Affective computing studies and develops systems capable of detecting humans affects. The search for universal well-performing features for speech-based emotion recognition is ongoing. In this paper, a small set of features with support vector machines as the classifier is evaluated on Surrey Audio-Visual Expressed Emotion database, Berlin Database of Emotional Speech, Polish Emotional Speech database and Serbian emotional speech database. It is shown that a set of 87 features can offer results on-par with state-of-the-art, yielding 80.21, 88.6, 75.42 and 93.41% average emotion recognition rate, respectively. In addition, an experiment is conducted to explore the significance of gender in emotion recognition using random forests. Two models, trained on the first and second database, respectively, and four speakers were used to determine the effects. It is seen that the feature set used in this work performs well for both male and female speakers, yielding approximately 27% average emotion recognition in both models. In addition, the emotions for female speakers were recognized 18% of the time in the first model and 29% in the second. A similar effect is seen with male speakers: the first model yields 36%, the second 28% a verage emotion recognition rate. This illustrates the relationship between the constitution of training data and emotion recognition accuracy.
Fault detection and location are important and front-end tasks in assuring the reliability of power electronic circuits. In essence, both tasks can be considered as the classification problem. This paper presents a fast fault classification method for power electronic circuits by using the support vector machine (SVM) as a classifier and the wavelet transform as a feature extraction technique. Using one-against-rest SVM and one-against-one SVM are two general approaches to fault classification in power electronic circuits. However, these methods have a high computational complexity, therefore in this design we employ a directed acyclic graph (DAG) SVM to implement the fault classification. The DAG SVM is close to the one-against-one SVM regarding its classification performance, but it is much faster. Moreover, in the presented approach, the DAG SVM is improved by introducing the method of Knearest neighbours to reduce some computations, so that the classification time can be further reduced. A rectifier and an inverter are demonstrated to prove effectiveness of the presented design.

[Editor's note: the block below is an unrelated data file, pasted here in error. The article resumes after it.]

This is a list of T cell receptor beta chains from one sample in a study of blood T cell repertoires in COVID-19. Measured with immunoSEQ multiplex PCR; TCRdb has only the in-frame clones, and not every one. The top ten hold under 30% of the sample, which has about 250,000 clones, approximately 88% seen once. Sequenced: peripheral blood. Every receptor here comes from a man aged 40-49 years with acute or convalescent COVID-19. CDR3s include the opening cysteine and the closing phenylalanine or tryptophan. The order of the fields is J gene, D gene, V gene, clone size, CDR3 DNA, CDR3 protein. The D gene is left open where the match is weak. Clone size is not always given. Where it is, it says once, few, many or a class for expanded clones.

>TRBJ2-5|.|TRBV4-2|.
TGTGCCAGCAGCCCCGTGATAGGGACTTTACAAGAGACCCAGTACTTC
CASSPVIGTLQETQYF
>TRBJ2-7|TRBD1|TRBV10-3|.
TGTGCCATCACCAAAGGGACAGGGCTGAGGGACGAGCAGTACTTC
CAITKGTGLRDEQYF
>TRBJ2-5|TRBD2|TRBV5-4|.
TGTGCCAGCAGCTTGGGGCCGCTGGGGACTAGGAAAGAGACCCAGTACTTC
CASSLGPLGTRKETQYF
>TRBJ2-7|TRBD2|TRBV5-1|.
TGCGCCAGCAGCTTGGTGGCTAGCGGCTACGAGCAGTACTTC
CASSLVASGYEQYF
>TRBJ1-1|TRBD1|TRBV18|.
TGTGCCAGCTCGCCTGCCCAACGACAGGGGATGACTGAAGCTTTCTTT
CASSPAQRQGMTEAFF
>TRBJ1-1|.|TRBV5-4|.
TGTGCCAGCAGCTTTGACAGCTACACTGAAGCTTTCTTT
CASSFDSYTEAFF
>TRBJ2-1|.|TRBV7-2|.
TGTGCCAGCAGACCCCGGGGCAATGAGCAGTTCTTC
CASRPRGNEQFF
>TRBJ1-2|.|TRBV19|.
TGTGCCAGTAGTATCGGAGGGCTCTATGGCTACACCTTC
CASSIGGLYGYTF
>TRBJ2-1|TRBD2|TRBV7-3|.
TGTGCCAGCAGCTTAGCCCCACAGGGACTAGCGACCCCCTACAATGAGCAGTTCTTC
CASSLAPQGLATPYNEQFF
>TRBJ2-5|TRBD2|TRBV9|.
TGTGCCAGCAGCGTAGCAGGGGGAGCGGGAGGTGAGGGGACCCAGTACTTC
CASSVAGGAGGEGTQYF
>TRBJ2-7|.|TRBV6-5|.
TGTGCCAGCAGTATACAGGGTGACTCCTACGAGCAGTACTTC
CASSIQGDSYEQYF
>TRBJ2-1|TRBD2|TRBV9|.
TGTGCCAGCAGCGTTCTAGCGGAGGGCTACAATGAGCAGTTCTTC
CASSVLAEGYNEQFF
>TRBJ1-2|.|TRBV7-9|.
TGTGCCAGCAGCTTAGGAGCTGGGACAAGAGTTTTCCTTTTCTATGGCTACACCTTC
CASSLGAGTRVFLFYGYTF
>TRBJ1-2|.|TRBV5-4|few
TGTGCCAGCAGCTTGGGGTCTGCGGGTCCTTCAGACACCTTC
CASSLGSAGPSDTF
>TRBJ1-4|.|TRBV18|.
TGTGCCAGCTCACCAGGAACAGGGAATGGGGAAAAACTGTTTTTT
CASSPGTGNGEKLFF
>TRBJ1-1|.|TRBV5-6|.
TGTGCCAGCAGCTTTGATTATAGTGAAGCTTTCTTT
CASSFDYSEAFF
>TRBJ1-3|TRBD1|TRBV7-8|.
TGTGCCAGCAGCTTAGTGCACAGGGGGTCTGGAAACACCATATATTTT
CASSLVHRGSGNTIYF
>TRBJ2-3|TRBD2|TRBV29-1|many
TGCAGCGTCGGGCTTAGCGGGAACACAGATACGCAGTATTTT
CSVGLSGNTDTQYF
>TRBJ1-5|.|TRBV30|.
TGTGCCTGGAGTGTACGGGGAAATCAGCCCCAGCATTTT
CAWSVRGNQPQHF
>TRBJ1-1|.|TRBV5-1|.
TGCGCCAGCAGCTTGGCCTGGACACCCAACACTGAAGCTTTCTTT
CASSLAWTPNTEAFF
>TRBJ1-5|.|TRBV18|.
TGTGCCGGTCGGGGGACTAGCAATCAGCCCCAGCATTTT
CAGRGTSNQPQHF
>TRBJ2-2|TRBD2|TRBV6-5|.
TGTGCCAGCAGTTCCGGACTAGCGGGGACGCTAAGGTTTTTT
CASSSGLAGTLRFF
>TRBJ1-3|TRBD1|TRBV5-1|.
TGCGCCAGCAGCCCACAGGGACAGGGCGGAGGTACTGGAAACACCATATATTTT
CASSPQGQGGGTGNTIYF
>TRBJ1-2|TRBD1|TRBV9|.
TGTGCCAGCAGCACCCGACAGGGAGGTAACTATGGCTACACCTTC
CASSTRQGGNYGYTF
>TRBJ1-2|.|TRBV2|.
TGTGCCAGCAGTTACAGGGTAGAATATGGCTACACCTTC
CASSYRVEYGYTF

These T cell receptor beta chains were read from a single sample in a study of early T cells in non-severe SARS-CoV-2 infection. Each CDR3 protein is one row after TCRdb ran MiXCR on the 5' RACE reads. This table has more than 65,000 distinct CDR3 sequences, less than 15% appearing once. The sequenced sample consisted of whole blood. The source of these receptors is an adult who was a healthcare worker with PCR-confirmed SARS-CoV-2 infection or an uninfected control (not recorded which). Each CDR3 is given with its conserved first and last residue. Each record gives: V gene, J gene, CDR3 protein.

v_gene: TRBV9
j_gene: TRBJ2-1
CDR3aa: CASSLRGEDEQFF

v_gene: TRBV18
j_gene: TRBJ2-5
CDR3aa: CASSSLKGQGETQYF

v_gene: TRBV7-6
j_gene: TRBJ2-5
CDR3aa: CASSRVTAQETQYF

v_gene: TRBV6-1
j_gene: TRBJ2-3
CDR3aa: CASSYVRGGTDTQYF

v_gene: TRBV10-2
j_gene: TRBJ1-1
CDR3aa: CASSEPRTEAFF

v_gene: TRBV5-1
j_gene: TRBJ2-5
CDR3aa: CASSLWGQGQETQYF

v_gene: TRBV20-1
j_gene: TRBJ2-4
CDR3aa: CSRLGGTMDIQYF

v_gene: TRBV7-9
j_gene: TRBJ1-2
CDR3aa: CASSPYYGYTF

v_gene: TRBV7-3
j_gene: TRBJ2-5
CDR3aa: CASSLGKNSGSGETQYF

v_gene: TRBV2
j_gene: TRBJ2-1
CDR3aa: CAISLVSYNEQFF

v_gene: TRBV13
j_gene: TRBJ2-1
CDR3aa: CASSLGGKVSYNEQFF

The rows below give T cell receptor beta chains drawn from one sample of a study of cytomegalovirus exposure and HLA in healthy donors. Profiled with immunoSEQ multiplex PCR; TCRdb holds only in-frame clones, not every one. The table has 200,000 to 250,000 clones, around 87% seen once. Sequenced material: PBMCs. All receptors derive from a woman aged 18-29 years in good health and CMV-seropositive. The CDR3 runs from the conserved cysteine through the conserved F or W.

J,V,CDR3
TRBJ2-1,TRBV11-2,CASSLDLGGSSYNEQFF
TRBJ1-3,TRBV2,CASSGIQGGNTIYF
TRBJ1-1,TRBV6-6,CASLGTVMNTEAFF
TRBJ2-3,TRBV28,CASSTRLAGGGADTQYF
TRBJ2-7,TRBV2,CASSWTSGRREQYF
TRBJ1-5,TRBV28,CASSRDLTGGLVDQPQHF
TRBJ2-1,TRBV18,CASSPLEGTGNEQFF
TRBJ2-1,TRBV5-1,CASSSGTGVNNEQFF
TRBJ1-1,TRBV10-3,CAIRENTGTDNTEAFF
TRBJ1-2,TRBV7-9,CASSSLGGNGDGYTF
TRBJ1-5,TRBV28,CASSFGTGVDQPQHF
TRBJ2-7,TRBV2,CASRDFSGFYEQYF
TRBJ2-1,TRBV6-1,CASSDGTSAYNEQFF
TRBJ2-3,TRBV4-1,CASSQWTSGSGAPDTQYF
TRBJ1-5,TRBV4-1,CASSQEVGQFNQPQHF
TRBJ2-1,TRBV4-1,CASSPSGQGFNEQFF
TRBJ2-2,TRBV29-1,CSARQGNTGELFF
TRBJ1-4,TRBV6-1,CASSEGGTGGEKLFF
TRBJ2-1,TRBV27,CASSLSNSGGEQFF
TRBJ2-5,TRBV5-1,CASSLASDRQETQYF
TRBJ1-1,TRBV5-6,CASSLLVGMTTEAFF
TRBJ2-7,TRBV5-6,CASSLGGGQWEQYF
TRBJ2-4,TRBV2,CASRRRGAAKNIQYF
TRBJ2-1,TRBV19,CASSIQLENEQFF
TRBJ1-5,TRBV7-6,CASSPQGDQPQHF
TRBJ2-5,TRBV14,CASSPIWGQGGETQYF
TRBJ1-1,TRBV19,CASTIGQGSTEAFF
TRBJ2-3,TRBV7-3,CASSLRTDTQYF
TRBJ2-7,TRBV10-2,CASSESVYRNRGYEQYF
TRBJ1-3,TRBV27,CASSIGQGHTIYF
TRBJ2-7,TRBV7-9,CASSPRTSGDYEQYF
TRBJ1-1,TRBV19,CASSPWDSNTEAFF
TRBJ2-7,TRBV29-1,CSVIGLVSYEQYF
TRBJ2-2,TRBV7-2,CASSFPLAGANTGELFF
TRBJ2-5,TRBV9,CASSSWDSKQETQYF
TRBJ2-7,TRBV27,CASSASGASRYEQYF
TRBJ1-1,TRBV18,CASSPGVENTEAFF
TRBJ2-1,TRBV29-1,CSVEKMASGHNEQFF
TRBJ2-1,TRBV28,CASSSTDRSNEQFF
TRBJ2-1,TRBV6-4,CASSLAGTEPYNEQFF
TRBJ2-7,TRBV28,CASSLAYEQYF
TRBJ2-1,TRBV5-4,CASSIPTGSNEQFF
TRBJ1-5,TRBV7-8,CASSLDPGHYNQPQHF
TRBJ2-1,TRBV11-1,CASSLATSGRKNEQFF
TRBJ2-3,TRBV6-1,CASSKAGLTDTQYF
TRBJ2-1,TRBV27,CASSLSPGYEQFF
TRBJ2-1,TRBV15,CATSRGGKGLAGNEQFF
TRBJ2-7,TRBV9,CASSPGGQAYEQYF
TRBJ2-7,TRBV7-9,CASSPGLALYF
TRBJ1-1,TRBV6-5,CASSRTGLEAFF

This paper presents a novel strategy of fault classification for the analog circuit under test (CUT). The proposed classification strategy is implemented with the one-against-one Support Vector Machines Classifier (SVC), which is improved by employing a fault dictionary to accelerate the testing procedure. In our investigations, the support vectors and other relevant parameters are obtained by training the standard binary support vector machines. In addition, a technique of radial-basis-function (RBF) kernel parameter evaluation and selection is invented. This technique can find a good and proper kernel parameter for the SVC prior to the machine learning. Two typical analog circuits are demonstrated to validate the effectiveness of the proposed method.
In order to make the analog fault classification more accurate, we present a method based on the Support Vector Machines Classifier (SVC) with wavelet packet decomposition (WPD) as a preprocessor. In this paper, the conventional one-against-rest SVC is resorted to perform a multi-class classification task because this classifier is simple in terms of training and testing. However, this SVC needs all decision functions to classify the query sample. In our study, this classifier is improved to make the fault classification task more fast and efficient. Also, in order to reduce the size of the feature samples, the wavelet packet analysis is employed. In our investigations, the wavelet analysis can be used as a tool of feature extractor or noise filter and this preprocessor can improve the fault classification resolution of the analog circuits. Moreover, our investigation illustrates that the SVC can be applicable to the domain of analog fault classification and this novel classifier can be viewed as an alternative for the back-propagation (BP) neural network classifier.